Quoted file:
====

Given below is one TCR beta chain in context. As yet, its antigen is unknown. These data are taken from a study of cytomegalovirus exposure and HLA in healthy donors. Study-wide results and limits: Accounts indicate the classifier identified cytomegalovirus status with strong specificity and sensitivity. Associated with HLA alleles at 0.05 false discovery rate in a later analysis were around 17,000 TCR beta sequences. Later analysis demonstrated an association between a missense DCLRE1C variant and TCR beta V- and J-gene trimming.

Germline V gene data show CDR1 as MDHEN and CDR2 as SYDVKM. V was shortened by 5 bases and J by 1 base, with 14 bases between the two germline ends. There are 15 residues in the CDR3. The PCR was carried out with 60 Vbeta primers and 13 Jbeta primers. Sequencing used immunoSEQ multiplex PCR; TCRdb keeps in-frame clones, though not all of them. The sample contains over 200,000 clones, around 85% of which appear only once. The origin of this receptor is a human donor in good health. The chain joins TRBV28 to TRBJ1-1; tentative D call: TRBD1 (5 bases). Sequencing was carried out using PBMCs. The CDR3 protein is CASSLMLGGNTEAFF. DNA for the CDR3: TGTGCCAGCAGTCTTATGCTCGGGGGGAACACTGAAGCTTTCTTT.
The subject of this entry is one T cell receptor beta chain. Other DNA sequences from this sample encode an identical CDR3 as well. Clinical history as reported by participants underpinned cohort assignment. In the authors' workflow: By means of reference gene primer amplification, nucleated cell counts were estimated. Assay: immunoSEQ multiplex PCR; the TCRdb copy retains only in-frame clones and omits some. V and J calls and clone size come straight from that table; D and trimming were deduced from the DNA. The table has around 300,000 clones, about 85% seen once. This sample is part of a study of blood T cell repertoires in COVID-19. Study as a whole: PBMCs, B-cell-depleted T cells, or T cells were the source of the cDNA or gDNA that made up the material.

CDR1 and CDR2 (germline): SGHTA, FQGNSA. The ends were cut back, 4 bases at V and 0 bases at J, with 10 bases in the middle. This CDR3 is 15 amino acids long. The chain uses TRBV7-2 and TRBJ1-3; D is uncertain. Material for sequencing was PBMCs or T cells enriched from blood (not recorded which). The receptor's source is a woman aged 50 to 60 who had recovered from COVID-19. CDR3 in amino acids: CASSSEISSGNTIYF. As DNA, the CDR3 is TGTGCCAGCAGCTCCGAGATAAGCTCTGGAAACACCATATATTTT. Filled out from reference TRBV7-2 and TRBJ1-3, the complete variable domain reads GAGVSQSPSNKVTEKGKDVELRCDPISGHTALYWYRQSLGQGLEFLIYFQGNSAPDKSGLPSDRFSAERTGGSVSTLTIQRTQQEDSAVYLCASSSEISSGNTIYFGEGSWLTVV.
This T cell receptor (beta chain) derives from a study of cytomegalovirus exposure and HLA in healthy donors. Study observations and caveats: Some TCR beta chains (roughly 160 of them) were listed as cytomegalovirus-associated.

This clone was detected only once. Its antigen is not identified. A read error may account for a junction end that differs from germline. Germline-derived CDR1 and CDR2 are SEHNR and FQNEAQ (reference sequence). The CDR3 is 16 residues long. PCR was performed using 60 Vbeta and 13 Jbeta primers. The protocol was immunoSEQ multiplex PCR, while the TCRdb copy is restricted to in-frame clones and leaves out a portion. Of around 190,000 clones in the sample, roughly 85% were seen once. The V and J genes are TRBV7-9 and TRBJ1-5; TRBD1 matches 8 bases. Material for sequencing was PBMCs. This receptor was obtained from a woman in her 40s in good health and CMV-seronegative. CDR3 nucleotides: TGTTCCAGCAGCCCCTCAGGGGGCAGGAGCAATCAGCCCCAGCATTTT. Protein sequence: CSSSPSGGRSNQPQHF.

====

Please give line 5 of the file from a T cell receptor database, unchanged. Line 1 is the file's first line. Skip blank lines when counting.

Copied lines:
This T cell receptor (beta chain) derives from a study of cytomegalovirus exposure and HLA in healthy donors. Study observations and caveats: Some TCR beta chains (roughly 160 of them) were listed as cytomegalovirus-associated.